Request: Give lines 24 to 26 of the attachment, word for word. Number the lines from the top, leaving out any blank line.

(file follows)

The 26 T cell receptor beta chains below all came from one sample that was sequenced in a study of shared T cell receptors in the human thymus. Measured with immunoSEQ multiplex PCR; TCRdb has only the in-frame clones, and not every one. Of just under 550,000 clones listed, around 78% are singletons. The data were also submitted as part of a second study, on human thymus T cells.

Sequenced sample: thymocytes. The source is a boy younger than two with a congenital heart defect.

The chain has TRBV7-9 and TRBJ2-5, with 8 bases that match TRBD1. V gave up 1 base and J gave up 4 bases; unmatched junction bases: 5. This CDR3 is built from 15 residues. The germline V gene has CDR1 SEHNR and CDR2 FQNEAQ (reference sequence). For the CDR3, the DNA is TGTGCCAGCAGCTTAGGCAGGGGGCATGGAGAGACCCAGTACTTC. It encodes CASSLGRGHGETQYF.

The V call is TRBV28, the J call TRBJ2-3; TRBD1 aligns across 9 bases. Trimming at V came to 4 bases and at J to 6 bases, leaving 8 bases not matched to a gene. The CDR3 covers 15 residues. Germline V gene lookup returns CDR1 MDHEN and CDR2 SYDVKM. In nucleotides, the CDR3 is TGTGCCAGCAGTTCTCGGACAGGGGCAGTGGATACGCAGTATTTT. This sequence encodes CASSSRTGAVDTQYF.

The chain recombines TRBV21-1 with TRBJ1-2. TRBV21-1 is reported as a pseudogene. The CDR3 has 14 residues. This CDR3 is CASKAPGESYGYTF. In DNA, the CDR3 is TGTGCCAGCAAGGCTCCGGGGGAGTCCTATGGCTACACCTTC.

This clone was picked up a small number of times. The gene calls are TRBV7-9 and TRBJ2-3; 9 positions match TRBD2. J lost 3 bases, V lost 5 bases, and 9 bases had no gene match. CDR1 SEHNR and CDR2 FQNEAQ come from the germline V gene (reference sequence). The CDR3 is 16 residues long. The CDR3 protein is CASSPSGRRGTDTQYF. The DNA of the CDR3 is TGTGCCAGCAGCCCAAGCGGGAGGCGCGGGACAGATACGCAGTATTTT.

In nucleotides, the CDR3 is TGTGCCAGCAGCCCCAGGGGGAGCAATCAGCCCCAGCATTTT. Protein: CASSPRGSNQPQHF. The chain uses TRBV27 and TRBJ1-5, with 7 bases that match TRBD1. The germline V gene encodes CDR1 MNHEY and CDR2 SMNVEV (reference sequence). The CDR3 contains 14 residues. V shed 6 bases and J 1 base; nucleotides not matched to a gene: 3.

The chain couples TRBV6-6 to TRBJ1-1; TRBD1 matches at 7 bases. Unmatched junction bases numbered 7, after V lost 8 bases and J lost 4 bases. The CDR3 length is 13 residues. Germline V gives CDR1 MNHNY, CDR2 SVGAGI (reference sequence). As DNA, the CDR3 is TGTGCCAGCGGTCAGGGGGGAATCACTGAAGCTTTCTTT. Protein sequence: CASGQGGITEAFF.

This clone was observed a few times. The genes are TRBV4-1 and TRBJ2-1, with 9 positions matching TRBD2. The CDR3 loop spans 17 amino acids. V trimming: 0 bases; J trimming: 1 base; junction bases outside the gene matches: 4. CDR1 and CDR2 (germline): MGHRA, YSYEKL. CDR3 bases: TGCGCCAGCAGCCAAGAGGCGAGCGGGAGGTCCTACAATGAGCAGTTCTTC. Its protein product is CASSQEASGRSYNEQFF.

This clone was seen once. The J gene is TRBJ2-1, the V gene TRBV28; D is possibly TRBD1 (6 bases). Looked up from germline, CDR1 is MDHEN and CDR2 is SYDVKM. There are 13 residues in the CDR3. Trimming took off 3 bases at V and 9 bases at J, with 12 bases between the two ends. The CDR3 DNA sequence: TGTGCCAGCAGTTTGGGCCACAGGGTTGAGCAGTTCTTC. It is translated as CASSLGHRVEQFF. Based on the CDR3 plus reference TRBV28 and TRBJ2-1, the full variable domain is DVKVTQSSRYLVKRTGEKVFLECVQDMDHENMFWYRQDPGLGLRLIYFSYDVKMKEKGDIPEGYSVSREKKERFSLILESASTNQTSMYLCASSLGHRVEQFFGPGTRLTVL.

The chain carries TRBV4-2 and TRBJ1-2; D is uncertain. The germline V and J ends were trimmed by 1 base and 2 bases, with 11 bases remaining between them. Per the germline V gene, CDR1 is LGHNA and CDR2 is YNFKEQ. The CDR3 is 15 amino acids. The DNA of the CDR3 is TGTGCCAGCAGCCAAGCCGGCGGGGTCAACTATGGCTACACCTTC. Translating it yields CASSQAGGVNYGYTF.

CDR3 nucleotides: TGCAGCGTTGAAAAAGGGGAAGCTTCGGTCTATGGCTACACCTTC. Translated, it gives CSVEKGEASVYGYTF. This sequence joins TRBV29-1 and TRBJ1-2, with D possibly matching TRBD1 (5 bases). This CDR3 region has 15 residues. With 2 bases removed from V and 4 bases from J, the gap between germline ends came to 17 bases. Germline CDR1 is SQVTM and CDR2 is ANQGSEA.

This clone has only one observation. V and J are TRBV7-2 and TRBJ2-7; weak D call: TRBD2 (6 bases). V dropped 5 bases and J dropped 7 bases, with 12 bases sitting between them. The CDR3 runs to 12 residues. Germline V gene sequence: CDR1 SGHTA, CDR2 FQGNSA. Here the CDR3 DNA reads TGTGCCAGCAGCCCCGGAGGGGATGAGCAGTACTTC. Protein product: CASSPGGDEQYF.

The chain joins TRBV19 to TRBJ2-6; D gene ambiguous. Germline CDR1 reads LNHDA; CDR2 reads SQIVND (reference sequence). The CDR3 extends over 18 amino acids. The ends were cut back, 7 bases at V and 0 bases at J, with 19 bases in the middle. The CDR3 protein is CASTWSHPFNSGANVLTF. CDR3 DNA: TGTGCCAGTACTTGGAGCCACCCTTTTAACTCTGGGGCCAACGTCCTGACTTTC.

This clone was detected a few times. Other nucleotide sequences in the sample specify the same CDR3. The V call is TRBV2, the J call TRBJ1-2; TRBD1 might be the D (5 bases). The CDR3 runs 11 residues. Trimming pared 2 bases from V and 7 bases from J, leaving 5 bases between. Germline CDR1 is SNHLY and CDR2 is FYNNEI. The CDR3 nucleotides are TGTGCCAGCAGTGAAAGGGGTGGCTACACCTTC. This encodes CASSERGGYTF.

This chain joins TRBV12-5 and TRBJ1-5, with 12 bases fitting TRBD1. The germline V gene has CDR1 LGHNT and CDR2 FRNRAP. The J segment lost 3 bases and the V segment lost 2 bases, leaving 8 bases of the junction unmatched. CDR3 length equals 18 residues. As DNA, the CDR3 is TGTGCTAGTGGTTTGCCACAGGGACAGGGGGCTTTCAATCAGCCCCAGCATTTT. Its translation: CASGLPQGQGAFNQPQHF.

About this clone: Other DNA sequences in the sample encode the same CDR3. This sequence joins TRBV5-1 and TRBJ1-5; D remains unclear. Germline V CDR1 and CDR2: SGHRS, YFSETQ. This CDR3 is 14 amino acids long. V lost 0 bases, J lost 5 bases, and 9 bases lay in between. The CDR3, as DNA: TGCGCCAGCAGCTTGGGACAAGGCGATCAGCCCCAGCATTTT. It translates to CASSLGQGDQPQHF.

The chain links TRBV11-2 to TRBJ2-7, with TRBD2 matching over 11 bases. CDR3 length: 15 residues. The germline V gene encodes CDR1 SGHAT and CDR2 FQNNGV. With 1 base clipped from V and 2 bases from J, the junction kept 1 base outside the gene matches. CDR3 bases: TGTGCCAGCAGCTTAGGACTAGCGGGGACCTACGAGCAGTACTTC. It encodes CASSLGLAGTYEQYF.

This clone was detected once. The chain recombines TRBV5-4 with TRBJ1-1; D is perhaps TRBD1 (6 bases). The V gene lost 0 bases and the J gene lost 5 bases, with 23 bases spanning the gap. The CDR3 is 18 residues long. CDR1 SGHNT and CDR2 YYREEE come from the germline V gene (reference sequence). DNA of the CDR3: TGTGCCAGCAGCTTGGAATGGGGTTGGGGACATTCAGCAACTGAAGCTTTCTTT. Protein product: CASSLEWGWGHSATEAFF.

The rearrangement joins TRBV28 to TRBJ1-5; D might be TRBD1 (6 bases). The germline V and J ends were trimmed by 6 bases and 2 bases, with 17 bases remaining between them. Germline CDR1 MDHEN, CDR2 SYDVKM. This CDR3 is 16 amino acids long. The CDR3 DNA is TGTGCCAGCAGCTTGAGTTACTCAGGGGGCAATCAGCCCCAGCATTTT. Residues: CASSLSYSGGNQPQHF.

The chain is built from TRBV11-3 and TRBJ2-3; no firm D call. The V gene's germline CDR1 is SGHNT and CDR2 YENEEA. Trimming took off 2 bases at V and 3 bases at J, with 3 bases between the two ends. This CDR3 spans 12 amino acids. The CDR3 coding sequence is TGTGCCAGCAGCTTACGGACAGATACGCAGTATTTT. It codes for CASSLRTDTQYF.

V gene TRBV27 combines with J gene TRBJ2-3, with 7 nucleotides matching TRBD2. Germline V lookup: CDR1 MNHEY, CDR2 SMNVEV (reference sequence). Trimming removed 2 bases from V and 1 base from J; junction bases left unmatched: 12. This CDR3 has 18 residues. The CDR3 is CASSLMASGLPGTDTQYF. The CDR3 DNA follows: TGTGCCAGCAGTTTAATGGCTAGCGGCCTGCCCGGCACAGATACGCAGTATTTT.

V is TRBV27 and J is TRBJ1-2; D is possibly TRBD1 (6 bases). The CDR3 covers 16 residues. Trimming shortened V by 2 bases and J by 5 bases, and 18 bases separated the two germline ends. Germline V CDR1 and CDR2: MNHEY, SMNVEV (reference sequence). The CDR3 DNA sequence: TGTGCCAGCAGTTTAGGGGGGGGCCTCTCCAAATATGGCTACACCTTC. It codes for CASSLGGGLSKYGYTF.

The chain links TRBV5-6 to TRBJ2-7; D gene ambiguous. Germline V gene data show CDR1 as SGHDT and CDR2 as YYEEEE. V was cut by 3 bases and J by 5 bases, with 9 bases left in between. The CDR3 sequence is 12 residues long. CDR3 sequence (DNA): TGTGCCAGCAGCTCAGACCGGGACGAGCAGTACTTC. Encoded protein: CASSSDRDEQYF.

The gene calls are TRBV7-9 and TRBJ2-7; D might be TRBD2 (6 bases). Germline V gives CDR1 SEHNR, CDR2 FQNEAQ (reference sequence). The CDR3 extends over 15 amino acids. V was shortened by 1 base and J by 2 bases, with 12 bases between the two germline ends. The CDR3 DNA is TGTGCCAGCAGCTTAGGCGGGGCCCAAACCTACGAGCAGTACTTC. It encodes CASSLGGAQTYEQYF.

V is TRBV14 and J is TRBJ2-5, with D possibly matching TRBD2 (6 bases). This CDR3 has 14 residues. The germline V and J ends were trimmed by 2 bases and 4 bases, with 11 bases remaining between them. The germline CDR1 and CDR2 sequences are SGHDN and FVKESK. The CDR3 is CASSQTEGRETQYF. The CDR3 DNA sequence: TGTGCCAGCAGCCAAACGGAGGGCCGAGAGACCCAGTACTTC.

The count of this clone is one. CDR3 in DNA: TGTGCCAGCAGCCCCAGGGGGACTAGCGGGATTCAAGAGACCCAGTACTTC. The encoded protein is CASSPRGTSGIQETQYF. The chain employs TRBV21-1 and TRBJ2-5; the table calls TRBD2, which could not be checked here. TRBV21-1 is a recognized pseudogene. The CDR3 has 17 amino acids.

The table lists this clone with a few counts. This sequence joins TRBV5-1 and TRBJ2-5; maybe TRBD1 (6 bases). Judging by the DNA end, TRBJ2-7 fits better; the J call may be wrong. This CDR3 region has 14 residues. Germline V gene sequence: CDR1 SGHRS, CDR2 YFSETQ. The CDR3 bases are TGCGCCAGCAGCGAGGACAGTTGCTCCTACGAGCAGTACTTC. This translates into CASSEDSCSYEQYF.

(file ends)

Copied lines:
The chain links TRBV5-6 to TRBJ2-7; D gene ambiguous. Germline V gene data show CDR1 as SGHDT and CDR2 as YYEEEE. V was cut by 3 bases and J by 5 bases, with 9 bases left in between. The CDR3 sequence is 12 residues long. CDR3 sequence (DNA): TGTGCCAGCAGCTCAGACCGGGACGAGCAGTACTTC. Encoded protein: CASSSDRDEQYF.

The gene calls are TRBV7-9 and TRBJ2-7; D might be TRBD2 (6 bases). Germline V gives CDR1 SEHNR, CDR2 FQNEAQ (reference sequence). The CDR3 extends over 15 amino acids. V was shortened by 1 base and J by 2 bases, with 12 bases between the two germline ends. The CDR3 DNA is TGTGCCAGCAGCTTAGGCGGGGCCCAAACCTACGAGCAGTACTTC. It encodes CASSLGGAQTYEQYF.

V is TRBV14 and J is TRBJ2-5, with D possibly matching TRBD2 (6 bases). This CDR3 has 14 residues. The germline V and J ends were trimmed by 2 bases and 4 bases, with 11 bases remaining between them. The germline CDR1 and CDR2 sequences are SGHDN and FVKESK. The CDR3 is CASSQTEGRETQYF. The CDR3 DNA sequence: TGTGCCAGCAGCCAAACGGAGGGCCGAGAGACCCAGTACTTC.